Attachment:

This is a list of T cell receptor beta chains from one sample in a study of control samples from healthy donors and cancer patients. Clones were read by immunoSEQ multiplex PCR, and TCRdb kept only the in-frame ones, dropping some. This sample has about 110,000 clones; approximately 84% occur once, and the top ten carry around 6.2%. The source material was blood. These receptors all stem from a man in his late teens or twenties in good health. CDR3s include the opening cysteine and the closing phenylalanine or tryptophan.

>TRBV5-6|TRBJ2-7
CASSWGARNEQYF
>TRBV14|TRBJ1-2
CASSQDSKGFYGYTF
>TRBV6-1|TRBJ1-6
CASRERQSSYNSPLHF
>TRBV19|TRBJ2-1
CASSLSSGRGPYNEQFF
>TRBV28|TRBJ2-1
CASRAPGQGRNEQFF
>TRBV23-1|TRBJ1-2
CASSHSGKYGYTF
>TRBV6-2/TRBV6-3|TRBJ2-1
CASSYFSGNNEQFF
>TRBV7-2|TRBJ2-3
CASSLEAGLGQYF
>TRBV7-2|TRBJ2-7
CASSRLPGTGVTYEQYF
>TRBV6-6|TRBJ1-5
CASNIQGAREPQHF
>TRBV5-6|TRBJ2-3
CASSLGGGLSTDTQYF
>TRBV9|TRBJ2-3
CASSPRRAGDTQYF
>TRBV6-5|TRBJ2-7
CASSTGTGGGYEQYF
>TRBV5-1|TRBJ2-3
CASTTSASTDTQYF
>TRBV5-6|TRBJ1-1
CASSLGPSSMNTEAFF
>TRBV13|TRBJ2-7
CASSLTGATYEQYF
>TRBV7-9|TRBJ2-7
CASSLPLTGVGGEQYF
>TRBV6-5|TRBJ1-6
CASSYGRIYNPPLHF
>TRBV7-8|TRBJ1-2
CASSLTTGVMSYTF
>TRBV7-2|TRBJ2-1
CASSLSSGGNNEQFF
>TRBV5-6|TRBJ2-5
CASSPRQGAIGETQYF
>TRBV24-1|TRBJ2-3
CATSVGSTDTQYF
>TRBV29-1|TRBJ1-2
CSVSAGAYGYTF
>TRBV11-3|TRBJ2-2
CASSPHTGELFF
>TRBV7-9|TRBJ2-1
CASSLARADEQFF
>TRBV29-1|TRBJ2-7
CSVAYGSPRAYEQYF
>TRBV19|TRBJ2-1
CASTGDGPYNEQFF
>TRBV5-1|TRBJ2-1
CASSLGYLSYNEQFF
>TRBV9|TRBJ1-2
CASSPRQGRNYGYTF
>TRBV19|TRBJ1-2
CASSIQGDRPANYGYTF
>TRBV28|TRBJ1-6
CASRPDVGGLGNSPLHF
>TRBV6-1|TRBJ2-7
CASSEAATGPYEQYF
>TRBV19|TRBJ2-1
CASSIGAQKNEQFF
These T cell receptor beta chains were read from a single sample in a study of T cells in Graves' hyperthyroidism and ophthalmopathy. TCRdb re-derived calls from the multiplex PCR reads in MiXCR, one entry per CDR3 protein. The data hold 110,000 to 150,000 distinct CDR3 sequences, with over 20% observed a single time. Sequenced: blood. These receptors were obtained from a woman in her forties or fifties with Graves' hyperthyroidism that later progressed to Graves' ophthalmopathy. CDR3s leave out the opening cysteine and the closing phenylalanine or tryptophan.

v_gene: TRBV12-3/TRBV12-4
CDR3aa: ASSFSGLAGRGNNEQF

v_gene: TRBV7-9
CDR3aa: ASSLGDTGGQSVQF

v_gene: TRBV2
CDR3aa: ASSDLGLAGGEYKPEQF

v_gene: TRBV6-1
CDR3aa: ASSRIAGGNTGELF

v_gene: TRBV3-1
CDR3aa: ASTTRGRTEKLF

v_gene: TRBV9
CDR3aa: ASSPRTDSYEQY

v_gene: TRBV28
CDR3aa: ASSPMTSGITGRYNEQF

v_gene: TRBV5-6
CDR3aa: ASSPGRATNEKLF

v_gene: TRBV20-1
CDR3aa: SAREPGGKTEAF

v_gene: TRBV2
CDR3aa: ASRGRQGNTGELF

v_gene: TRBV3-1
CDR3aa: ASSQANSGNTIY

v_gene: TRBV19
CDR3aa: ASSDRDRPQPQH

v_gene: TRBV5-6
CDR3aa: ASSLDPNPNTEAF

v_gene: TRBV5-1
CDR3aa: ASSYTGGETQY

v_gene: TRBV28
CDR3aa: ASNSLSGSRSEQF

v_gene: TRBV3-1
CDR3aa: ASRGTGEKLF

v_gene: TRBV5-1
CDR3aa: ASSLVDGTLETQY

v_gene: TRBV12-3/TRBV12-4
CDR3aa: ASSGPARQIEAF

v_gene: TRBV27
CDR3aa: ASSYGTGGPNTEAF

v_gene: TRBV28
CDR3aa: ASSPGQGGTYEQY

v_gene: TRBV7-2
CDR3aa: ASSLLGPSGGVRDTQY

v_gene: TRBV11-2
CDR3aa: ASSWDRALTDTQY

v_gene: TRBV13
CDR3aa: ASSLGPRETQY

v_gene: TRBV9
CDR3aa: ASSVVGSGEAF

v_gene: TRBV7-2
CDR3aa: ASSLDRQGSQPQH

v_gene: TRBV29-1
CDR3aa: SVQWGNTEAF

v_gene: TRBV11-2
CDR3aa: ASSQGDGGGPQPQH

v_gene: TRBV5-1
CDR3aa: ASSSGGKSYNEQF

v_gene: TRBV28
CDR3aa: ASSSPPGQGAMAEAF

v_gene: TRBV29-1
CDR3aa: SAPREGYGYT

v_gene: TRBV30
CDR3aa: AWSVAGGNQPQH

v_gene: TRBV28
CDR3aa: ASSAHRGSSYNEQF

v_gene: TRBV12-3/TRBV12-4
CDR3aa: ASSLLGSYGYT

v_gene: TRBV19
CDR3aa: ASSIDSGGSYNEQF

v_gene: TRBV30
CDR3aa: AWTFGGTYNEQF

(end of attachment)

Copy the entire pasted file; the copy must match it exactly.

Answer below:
This is a list of T cell receptor beta chains from one sample in a study of control samples from healthy donors and cancer patients. Clones were read by immunoSEQ multiplex PCR, and TCRdb kept only the in-frame ones, dropping some. This sample has about 110,000 clones; approximately 84% occur once, and the top ten carry around 6.2%. The source material was blood. These receptors all stem from a man in his late teens or twenties in good health. CDR3s include the opening cysteine and the closing phenylalanine or tryptophan.

>TRBV5-6|TRBJ2-7
CASSWGARNEQYF
>TRBV14|TRBJ1-2
CASSQDSKGFYGYTF
>TRBV6-1|TRBJ1-6
CASRERQSSYNSPLHF
>TRBV19|TRBJ2-1
CASSLSSGRGPYNEQFF
>TRBV28|TRBJ2-1
CASRAPGQGRNEQFF
>TRBV23-1|TRBJ1-2
CASSHSGKYGYTF
>TRBV6-2/TRBV6-3|TRBJ2-1
CASSYFSGNNEQFF
>TRBV7-2|TRBJ2-3
CASSLEAGLGQYF
>TRBV7-2|TRBJ2-7
CASSRLPGTGVTYEQYF
>TRBV6-6|TRBJ1-5
CASNIQGAREPQHF
>TRBV5-6|TRBJ2-3
CASSLGGGLSTDTQYF
>TRBV9|TRBJ2-3
CASSPRRAGDTQYF
>TRBV6-5|TRBJ2-7
CASSTGTGGGYEQYF
>TRBV5-1|TRBJ2-3
CASTTSASTDTQYF
>TRBV5-6|TRBJ1-1
CASSLGPSSMNTEAFF
>TRBV13|TRBJ2-7
CASSLTGATYEQYF
>TRBV7-9|TRBJ2-7
CASSLPLTGVGGEQYF
>TRBV6-5|TRBJ1-6
CASSYGRIYNPPLHF
>TRBV7-8|TRBJ1-2
CASSLTTGVMSYTF
>TRBV7-2|TRBJ2-1
CASSLSSGGNNEQFF
>TRBV5-6|TRBJ2-5
CASSPRQGAIGETQYF
>TRBV24-1|TRBJ2-3
CATSVGSTDTQYF
>TRBV29-1|TRBJ1-2
CSVSAGAYGYTF
>TRBV11-3|TRBJ2-2
CASSPHTGELFF
>TRBV7-9|TRBJ2-1
CASSLARADEQFF
>TRBV29-1|TRBJ2-7
CSVAYGSPRAYEQYF
>TRBV19|TRBJ2-1
CASTGDGPYNEQFF
>TRBV5-1|TRBJ2-1
CASSLGYLSYNEQFF
>TRBV9|TRBJ1-2
CASSPRQGRNYGYTF
>TRBV19|TRBJ1-2
CASSIQGDRPANYGYTF
>TRBV28|TRBJ1-6
CASRPDVGGLGNSPLHF
>TRBV6-1|TRBJ2-7
CASSEAATGPYEQYF
>TRBV19|TRBJ2-1
CASSIGAQKNEQFF
These T cell receptor beta chains were read from a single sample in a study of T cells in Graves' hyperthyroidism and ophthalmopathy. TCRdb re-derived calls from the multiplex PCR reads in MiXCR, one entry per CDR3 protein. The data hold 110,000 to 150,000 distinct CDR3 sequences, with over 20% observed a single time. Sequenced: blood. These receptors were obtained from a woman in her forties or fifties with Graves' hyperthyroidism that later progressed to Graves' ophthalmopathy. CDR3s leave out the opening cysteine and the closing phenylalanine or tryptophan.

v_gene: TRBV12-3/TRBV12-4
CDR3aa: ASSFSGLAGRGNNEQF

v_gene: TRBV7-9
CDR3aa: ASSLGDTGGQSVQF

v_gene: TRBV2
CDR3aa: ASSDLGLAGGEYKPEQF

v_gene: TRBV6-1
CDR3aa: ASSRIAGGNTGELF

v_gene: TRBV3-1
CDR3aa: ASTTRGRTEKLF

v_gene: TRBV9
CDR3aa: ASSPRTDSYEQY

v_gene: TRBV28
CDR3aa: ASSPMTSGITGRYNEQF

v_gene: TRBV5-6
CDR3aa: ASSPGRATNEKLF

v_gene: TRBV20-1
CDR3aa: SAREPGGKTEAF

v_gene: TRBV2
CDR3aa: ASRGRQGNTGELF

v_gene: TRBV3-1
CDR3aa: ASSQANSGNTIY

v_gene: TRBV19
CDR3aa: ASSDRDRPQPQH

v_gene: TRBV5-6
CDR3aa: ASSLDPNPNTEAF

v_gene: TRBV5-1
CDR3aa: ASSYTGGETQY

v_gene: TRBV28
CDR3aa: ASNSLSGSRSEQF

v_gene: TRBV3-1
CDR3aa: ASRGTGEKLF

v_gene: TRBV5-1
CDR3aa: ASSLVDGTLETQY

v_gene: TRBV12-3/TRBV12-4
CDR3aa: ASSGPARQIEAF

v_gene: TRBV27
CDR3aa: ASSYGTGGPNTEAF

v_gene: TRBV28
CDR3aa: ASSPGQGGTYEQY

v_gene: TRBV7-2
CDR3aa: ASSLLGPSGGVRDTQY

v_gene: TRBV11-2
CDR3aa: ASSWDRALTDTQY

v_gene: TRBV13
CDR3aa: ASSLGPRETQY

v_gene: TRBV9
CDR3aa: ASSVVGSGEAF

v_gene: TRBV7-2
CDR3aa: ASSLDRQGSQPQH

v_gene: TRBV29-1
CDR3aa: SVQWGNTEAF

v_gene: TRBV11-2
CDR3aa: ASSQGDGGGPQPQH

v_gene: TRBV5-1
CDR3aa: ASSSGGKSYNEQF

v_gene: TRBV28
CDR3aa: ASSSPPGQGAMAEAF

v_gene: TRBV29-1
CDR3aa: SAPREGYGYT

v_gene: TRBV30
CDR3aa: AWSVAGGNQPQH

v_gene: TRBV28
CDR3aa: ASSAHRGSSYNEQF

v_gene: TRBV12-3/TRBV12-4
CDR3aa: ASSLLGSYGYT

v_gene: TRBV19
CDR3aa: ASSIDSGGSYNEQF

v_gene: TRBV30
CDR3aa: AWTFGGTYNEQF